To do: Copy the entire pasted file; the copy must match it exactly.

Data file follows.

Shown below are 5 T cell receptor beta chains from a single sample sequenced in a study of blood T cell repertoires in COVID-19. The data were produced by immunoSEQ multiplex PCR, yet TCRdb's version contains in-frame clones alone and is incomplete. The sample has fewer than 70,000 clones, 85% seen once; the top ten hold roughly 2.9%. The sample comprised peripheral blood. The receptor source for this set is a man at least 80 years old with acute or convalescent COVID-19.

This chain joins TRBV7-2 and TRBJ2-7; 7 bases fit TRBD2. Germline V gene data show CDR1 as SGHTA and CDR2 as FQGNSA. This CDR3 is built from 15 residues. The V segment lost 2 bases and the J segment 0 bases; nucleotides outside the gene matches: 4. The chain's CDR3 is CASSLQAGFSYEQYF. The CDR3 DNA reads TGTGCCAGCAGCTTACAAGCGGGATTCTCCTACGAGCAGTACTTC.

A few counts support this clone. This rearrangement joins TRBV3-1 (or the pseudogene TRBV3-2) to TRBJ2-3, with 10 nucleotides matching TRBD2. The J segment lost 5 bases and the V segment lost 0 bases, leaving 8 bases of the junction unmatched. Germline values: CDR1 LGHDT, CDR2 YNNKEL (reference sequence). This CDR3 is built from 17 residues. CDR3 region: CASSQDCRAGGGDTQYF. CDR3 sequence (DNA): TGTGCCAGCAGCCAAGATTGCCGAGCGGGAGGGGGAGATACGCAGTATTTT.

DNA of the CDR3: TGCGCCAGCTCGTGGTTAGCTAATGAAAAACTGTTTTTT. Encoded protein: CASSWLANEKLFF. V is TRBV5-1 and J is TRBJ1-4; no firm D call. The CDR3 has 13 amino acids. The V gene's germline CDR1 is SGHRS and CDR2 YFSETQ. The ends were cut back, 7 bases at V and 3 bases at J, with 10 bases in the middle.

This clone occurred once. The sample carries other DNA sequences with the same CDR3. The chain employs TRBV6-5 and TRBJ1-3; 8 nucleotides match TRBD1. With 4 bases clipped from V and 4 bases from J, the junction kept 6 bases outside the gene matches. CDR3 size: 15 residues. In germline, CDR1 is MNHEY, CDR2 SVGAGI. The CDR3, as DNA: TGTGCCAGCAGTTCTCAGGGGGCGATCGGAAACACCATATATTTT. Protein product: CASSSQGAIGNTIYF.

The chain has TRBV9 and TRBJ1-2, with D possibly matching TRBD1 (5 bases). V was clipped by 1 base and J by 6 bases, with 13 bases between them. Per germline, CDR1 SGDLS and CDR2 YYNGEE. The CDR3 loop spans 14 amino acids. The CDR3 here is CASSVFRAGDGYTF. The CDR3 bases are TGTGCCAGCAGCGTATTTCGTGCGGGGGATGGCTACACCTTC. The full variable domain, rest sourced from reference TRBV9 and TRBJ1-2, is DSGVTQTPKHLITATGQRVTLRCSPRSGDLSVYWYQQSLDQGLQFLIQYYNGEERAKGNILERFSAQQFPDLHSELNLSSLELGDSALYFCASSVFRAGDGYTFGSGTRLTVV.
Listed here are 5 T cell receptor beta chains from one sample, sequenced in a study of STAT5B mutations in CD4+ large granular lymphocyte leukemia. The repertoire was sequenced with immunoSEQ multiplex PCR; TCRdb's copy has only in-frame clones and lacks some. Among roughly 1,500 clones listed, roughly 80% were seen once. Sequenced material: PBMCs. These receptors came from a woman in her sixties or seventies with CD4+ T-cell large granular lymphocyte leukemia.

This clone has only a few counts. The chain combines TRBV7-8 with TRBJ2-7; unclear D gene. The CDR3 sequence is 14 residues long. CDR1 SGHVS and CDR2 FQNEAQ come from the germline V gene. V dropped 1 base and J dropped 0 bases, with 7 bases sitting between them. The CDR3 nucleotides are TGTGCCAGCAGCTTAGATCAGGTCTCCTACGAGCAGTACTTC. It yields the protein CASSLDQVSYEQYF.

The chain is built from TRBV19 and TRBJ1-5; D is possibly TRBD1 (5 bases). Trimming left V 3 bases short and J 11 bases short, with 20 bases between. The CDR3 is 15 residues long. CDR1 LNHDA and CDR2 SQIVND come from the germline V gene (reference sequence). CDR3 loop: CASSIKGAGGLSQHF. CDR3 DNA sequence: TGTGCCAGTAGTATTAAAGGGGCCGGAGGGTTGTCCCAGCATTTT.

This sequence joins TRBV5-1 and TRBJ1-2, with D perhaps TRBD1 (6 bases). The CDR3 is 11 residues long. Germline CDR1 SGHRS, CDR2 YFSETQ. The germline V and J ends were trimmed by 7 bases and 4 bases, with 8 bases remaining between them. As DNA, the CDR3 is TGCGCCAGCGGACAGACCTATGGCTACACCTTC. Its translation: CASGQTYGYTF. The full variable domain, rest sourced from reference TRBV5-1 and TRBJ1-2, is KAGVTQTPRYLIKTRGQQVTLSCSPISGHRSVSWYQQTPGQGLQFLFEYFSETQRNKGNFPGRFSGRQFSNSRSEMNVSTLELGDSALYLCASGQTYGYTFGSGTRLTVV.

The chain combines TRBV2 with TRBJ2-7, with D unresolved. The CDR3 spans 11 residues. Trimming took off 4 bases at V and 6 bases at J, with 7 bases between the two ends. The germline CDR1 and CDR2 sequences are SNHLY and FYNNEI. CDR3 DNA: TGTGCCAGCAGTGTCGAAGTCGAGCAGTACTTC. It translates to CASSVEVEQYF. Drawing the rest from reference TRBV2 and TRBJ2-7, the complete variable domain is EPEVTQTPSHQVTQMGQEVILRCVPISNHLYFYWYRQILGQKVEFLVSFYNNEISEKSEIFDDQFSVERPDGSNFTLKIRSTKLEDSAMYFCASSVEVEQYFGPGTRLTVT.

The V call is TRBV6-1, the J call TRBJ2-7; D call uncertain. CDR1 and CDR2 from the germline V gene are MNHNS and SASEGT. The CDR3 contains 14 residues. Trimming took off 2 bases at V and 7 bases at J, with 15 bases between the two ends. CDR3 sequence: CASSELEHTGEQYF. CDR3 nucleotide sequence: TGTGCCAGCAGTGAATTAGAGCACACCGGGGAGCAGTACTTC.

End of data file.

Shown below are 5 T cell receptor beta chains from a single sample sequenced in a study of blood T cell repertoires in COVID-19. The data were produced by immunoSEQ multiplex PCR, yet TCRdb's version contains in-frame clones alone and is incomplete. The sample has fewer than 70,000 clones, 85% seen once; the top ten hold roughly 2.9%. The sample comprised peripheral blood. The receptor source for this set is a man at least 80 years old with acute or convalescent COVID-19.

This chain joins TRBV7-2 and TRBJ2-7; 7 bases fit TRBD2. Germline V gene data show CDR1 as SGHTA and CDR2 as FQGNSA. This CDR3 is built from 15 residues. The V segment lost 2 bases and the J segment 0 bases; nucleotides outside the gene matches: 4. The chain's CDR3 is CASSLQAGFSYEQYF. The CDR3 DNA reads TGTGCCAGCAGCTTACAAGCGGGATTCTCCTACGAGCAGTACTTC.

A few counts support this clone. This rearrangement joins TRBV3-1 (or the pseudogene TRBV3-2) to TRBJ2-3, with 10 nucleotides matching TRBD2. The J segment lost 5 bases and the V segment lost 0 bases, leaving 8 bases of the junction unmatched. Germline values: CDR1 LGHDT, CDR2 YNNKEL (reference sequence). This CDR3 is built from 17 residues. CDR3 region: CASSQDCRAGGGDTQYF. CDR3 sequence (DNA): TGTGCCAGCAGCCAAGATTGCCGAGCGGGAGGGGGAGATACGCAGTATTTT.

DNA of the CDR3: TGCGCCAGCTCGTGGTTAGCTAATGAAAAACTGTTTTTT. Encoded protein: CASSWLANEKLFF. V is TRBV5-1 and J is TRBJ1-4; no firm D call. The CDR3 has 13 amino acids. The V gene's germline CDR1 is SGHRS and CDR2 YFSETQ. The ends were cut back, 7 bases at V and 3 bases at J, with 10 bases in the middle.

This clone occurred once. The sample carries other DNA sequences with the same CDR3. The chain employs TRBV6-5 and TRBJ1-3; 8 nucleotides match TRBD1. With 4 bases clipped from V and 4 bases from J, the junction kept 6 bases outside the gene matches. CDR3 size: 15 residues. In germline, CDR1 is MNHEY, CDR2 SVGAGI. The CDR3, as DNA: TGTGCCAGCAGTTCTCAGGGGGCGATCGGAAACACCATATATTTT. Protein product: CASSSQGAIGNTIYF.

The chain has TRBV9 and TRBJ1-2, with D possibly matching TRBD1 (5 bases). V was clipped by 1 base and J by 6 bases, with 13 bases between them. Per germline, CDR1 SGDLS and CDR2 YYNGEE. The CDR3 loop spans 14 amino acids. The CDR3 here is CASSVFRAGDGYTF. The CDR3 bases are TGTGCCAGCAGCGTATTTCGTGCGGGGGATGGCTACACCTTC. The full variable domain, rest sourced from reference TRBV9 and TRBJ1-2, is DSGVTQTPKHLITATGQRVTLRCSPRSGDLSVYWYQQSLDQGLQFLIQYYNGEERAKGNILERFSAQQFPDLHSELNLSSLELGDSALYFCASSVFRAGDGYTFGSGTRLTVV.
Listed here are 5 T cell receptor beta chains from one sample, sequenced in a study of STAT5B mutations in CD4+ large granular lymphocyte leukemia. The repertoire was sequenced with immunoSEQ multiplex PCR; TCRdb's copy has only in-frame clones and lacks some. Among roughly 1,500 clones listed, roughly 80% were seen once. Sequenced material: PBMCs. These receptors came from a woman in her sixties or seventies with CD4+ T-cell large granular lymphocyte leukemia.

This clone has only a few counts. The chain combines TRBV7-8 with TRBJ2-7; unclear D gene. The CDR3 sequence is 14 residues long. CDR1 SGHVS and CDR2 FQNEAQ come from the germline V gene. V dropped 1 base and J dropped 0 bases, with 7 bases sitting between them. The CDR3 nucleotides are TGTGCCAGCAGCTTAGATCAGGTCTCCTACGAGCAGTACTTC. It yields the protein CASSLDQVSYEQYF.

The chain is built from TRBV19 and TRBJ1-5; D is possibly TRBD1 (5 bases). Trimming left V 3 bases short and J 11 bases short, with 20 bases between. The CDR3 is 15 residues long. CDR1 LNHDA and CDR2 SQIVND come from the germline V gene (reference sequence). CDR3 loop: CASSIKGAGGLSQHF. CDR3 DNA sequence: TGTGCCAGTAGTATTAAAGGGGCCGGAGGGTTGTCCCAGCATTTT.

This sequence joins TRBV5-1 and TRBJ1-2, with D perhaps TRBD1 (6 bases). The CDR3 is 11 residues long. Germline CDR1 SGHRS, CDR2 YFSETQ. The germline V and J ends were trimmed by 7 bases and 4 bases, with 8 bases remaining between them. As DNA, the CDR3 is TGCGCCAGCGGACAGACCTATGGCTACACCTTC. Its translation: CASGQTYGYTF. The full variable domain, rest sourced from reference TRBV5-1 and TRBJ1-2, is KAGVTQTPRYLIKTRGQQVTLSCSPISGHRSVSWYQQTPGQGLQFLFEYFSETQRNKGNFPGRFSGRQFSNSRSEMNVSTLELGDSALYLCASGQTYGYTFGSGTRLTVV.

The chain combines TRBV2 with TRBJ2-7, with D unresolved. The CDR3 spans 11 residues. Trimming took off 4 bases at V and 6 bases at J, with 7 bases between the two ends. The germline CDR1 and CDR2 sequences are SNHLY and FYNNEI. CDR3 DNA: TGTGCCAGCAGTGTCGAAGTCGAGCAGTACTTC. It translates to CASSVEVEQYF. Drawing the rest from reference TRBV2 and TRBJ2-7, the complete variable domain is EPEVTQTPSHQVTQMGQEVILRCVPISNHLYFYWYRQILGQKVEFLVSFYNNEISEKSEIFDDQFSVERPDGSNFTLKIRSTKLEDSAMYFCASSVEVEQYFGPGTRLTVT.

The V call is TRBV6-1, the J call TRBJ2-7; D call uncertain. CDR1 and CDR2 from the germline V gene are MNHNS and SASEGT. The CDR3 contains 14 residues. Trimming took off 2 bases at V and 7 bases at J, with 15 bases between the two ends. CDR3 sequence: CASSELEHTGEQYF. CDR3 nucleotide sequence: TGTGCCAGCAGTGAATTAGAGCACACCGGGGAGCAGTACTTC.